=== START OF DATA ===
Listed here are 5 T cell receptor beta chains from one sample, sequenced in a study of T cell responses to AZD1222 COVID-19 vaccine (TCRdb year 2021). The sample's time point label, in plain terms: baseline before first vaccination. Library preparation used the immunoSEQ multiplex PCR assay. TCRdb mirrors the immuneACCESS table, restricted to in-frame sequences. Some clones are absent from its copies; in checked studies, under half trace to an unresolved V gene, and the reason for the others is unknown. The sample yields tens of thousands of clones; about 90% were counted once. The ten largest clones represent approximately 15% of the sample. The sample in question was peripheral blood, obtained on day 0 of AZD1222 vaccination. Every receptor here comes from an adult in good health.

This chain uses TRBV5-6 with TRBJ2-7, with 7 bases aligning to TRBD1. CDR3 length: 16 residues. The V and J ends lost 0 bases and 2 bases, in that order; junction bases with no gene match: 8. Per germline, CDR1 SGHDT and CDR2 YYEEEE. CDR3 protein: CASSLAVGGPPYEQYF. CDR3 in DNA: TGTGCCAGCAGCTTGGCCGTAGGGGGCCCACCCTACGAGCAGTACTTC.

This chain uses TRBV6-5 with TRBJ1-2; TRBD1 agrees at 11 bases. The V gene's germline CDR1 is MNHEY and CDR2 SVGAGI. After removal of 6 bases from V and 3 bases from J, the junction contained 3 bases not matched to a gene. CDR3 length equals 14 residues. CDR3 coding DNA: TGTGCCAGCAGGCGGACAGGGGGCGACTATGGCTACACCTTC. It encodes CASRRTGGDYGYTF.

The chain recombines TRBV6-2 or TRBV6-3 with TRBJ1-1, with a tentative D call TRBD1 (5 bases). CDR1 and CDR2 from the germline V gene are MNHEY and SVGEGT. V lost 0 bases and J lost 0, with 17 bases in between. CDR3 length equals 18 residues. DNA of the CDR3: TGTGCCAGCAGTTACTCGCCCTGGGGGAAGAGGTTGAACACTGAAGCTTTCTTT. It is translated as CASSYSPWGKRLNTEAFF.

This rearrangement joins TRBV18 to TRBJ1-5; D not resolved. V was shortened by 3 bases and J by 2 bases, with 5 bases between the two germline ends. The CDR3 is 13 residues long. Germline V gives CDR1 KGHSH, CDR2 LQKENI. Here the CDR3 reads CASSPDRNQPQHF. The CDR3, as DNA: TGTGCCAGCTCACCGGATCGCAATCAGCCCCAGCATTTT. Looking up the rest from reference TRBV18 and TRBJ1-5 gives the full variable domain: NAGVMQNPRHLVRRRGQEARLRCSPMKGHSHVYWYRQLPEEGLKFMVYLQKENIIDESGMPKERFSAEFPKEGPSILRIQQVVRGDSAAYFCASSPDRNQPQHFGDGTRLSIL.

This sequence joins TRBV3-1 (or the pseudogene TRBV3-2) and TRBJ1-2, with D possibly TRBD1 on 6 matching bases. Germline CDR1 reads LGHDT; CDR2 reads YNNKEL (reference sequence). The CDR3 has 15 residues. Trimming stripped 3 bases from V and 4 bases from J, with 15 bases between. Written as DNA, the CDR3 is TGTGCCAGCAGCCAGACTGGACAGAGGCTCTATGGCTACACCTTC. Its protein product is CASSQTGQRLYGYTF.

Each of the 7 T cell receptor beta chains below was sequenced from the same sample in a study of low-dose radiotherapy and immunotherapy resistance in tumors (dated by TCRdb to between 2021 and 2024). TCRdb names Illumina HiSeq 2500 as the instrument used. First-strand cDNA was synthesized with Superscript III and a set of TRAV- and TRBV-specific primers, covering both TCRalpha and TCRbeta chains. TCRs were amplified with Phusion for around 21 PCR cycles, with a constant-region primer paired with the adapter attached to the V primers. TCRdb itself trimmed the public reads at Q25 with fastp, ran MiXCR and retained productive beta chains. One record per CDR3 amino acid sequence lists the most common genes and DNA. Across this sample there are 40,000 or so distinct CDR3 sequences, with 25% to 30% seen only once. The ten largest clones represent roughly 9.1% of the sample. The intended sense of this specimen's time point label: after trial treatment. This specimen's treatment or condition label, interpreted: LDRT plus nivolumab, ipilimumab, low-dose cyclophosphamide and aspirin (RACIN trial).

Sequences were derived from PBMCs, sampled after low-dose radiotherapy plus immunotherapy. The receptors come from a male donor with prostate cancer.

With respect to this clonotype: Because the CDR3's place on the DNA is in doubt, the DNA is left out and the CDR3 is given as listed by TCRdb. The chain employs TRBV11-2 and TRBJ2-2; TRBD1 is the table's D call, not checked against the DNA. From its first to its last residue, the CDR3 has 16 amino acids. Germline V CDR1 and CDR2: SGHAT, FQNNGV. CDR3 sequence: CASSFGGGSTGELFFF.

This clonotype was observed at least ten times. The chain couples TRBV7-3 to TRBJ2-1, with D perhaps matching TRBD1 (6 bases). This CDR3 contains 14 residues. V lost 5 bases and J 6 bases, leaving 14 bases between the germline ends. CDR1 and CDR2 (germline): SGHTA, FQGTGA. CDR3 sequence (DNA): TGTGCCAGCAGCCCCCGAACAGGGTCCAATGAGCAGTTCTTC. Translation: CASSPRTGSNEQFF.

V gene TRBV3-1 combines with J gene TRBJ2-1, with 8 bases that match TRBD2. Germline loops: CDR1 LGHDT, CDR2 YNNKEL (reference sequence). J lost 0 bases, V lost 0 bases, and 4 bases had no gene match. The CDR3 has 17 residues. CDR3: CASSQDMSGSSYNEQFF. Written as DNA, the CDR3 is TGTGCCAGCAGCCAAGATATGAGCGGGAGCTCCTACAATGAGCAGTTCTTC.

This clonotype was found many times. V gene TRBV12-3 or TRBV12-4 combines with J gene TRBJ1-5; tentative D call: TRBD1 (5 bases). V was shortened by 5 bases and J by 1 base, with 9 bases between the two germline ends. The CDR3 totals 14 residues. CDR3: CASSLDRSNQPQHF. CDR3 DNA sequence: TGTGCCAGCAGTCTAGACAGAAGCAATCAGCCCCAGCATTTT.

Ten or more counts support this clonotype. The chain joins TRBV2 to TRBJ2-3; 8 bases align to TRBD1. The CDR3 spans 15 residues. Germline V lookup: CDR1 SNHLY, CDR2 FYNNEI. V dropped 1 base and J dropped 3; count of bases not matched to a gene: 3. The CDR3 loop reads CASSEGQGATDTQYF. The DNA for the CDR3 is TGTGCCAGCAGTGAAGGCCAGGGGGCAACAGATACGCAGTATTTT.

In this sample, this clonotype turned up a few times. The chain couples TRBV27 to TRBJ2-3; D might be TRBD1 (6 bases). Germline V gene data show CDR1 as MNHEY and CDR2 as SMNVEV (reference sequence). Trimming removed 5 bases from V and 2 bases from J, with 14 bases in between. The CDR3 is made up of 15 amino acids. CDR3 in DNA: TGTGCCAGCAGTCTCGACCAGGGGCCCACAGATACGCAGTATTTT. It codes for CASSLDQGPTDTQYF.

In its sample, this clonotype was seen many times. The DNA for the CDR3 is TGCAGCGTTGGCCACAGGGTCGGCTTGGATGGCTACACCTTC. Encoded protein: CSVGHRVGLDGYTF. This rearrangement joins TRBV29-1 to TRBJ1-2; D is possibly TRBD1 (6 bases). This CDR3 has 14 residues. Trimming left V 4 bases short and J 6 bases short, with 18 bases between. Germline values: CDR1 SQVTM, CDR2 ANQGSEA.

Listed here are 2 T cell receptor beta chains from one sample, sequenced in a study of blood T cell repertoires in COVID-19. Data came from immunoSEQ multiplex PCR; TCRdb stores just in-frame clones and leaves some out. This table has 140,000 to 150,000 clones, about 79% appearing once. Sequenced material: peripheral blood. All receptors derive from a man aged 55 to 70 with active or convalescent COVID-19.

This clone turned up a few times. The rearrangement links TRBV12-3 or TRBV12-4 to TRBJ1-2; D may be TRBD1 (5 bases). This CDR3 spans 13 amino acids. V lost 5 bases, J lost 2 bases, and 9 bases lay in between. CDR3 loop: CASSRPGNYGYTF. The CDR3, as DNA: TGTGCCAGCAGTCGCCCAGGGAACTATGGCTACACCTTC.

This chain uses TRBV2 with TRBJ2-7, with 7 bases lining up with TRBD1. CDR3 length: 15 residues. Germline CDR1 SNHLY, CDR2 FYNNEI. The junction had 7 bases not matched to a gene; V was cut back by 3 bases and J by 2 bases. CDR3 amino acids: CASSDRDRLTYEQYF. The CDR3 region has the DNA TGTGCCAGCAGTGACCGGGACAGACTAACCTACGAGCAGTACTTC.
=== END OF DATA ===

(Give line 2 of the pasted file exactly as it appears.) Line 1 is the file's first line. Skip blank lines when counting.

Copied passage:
This chain uses TRBV5-6 with TRBJ2-7, with 7 bases aligning to TRBD1. CDR3 length: 16 residues. The V and J ends lost 0 bases and 2 bases, in that order; junction bases with no gene match: 8. Per germline, CDR1 SGHDT and CDR2 YYEEEE. CDR3 protein: CASSLAVGGPPYEQYF. CDR3 in DNA: TGTGCCAGCAGCTTGGCCGTAGGGGGCCCACCCTACGAGCAGTACTTC.